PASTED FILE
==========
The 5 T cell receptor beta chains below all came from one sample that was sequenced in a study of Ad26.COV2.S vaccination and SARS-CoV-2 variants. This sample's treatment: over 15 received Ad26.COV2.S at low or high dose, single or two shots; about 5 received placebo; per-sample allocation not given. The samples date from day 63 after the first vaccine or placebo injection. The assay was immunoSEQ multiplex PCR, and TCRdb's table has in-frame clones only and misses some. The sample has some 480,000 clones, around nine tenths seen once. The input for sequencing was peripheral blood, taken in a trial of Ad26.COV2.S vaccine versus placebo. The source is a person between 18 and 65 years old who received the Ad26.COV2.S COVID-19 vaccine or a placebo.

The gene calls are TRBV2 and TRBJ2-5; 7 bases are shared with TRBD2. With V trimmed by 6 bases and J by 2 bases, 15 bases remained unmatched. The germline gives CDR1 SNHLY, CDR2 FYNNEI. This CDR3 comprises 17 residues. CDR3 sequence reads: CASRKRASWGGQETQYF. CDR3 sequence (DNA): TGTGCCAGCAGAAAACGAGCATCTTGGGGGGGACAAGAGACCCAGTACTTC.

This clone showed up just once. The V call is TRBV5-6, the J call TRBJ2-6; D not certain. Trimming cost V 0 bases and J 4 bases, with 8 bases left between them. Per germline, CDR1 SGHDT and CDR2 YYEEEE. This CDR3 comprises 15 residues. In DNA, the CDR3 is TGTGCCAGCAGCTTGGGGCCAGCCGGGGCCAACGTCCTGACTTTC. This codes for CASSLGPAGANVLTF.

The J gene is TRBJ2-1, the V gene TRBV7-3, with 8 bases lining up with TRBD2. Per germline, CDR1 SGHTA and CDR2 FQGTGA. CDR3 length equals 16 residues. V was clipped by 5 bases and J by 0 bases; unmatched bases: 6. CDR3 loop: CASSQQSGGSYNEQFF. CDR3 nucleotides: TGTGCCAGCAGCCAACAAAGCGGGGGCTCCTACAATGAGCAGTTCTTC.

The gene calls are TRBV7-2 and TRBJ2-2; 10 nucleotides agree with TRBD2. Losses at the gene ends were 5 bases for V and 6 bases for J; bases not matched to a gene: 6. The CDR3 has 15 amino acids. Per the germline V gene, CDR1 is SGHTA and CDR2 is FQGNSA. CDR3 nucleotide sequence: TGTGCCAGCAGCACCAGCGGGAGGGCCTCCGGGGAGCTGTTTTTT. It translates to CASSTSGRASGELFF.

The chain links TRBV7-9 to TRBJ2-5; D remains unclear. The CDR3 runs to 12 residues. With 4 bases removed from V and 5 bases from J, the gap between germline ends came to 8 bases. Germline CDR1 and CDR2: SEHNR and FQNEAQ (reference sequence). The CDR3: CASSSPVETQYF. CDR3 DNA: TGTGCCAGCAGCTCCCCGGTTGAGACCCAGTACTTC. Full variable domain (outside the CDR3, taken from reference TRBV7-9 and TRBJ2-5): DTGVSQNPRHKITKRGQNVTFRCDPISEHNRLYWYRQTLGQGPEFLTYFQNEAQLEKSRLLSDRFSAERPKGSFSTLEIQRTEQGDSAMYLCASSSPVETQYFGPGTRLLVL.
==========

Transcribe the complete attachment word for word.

The 5 T cell receptor beta chains below all came from one sample that was sequenced in a study of Ad26.COV2.S vaccination and SARS-CoV-2 variants. This sample's treatment: over 15 received Ad26.COV2.S at low or high dose, single or two shots; about 5 received placebo; per-sample allocation not given. The samples date from day 63 after the first vaccine or placebo injection. The assay was immunoSEQ multiplex PCR, and TCRdb's table has in-frame clones only and misses some. The sample has some 480,000 clones, around nine tenths seen once. The input for sequencing was peripheral blood, taken in a trial of Ad26.COV2.S vaccine versus placebo. The source is a person between 18 and 65 years old who received the Ad26.COV2.S COVID-19 vaccine or a placebo.

The gene calls are TRBV2 and TRBJ2-5; 7 bases are shared with TRBD2. With V trimmed by 6 bases and J by 2 bases, 15 bases remained unmatched. The germline gives CDR1 SNHLY, CDR2 FYNNEI. This CDR3 comprises 17 residues. CDR3 sequence reads: CASRKRASWGGQETQYF. CDR3 sequence (DNA): TGTGCCAGCAGAAAACGAGCATCTTGGGGGGGACAAGAGACCCAGTACTTC.

This clone showed up just once. The V call is TRBV5-6, the J call TRBJ2-6; D not certain. Trimming cost V 0 bases and J 4 bases, with 8 bases left between them. Per germline, CDR1 SGHDT and CDR2 YYEEEE. This CDR3 comprises 15 residues. In DNA, the CDR3 is TGTGCCAGCAGCTTGGGGCCAGCCGGGGCCAACGTCCTGACTTTC. This codes for CASSLGPAGANVLTF.

The J gene is TRBJ2-1, the V gene TRBV7-3, with 8 bases lining up with TRBD2. Per germline, CDR1 SGHTA and CDR2 FQGTGA. CDR3 length equals 16 residues. V was clipped by 5 bases and J by 0 bases; unmatched bases: 6. CDR3 loop: CASSQQSGGSYNEQFF. CDR3 nucleotides: TGTGCCAGCAGCCAACAAAGCGGGGGCTCCTACAATGAGCAGTTCTTC.

The gene calls are TRBV7-2 and TRBJ2-2; 10 nucleotides agree with TRBD2. Losses at the gene ends were 5 bases for V and 6 bases for J; bases not matched to a gene: 6. The CDR3 has 15 amino acids. Per the germline V gene, CDR1 is SGHTA and CDR2 is FQGNSA. CDR3 nucleotide sequence: TGTGCCAGCAGCACCAGCGGGAGGGCCTCCGGGGAGCTGTTTTTT. It translates to CASSTSGRASGELFF.

The chain links TRBV7-9 to TRBJ2-5; D remains unclear. The CDR3 runs to 12 residues. With 4 bases removed from V and 5 bases from J, the gap between germline ends came to 8 bases. Germline CDR1 and CDR2: SEHNR and FQNEAQ (reference sequence). The CDR3: CASSSPVETQYF. CDR3 DNA: TGTGCCAGCAGCTCCCCGGTTGAGACCCAGTACTTC. Full variable domain (outside the CDR3, taken from reference TRBV7-9 and TRBJ2-5): DTGVSQNPRHKITKRGQNVTFRCDPISEHNRLYWYRQTLGQGPEFLTYFQNEAQLEKSRLLSDRFSAERPKGSFSTLEIQRTEQGDSAMYLCASSSPVETQYFGPGTRLLVL.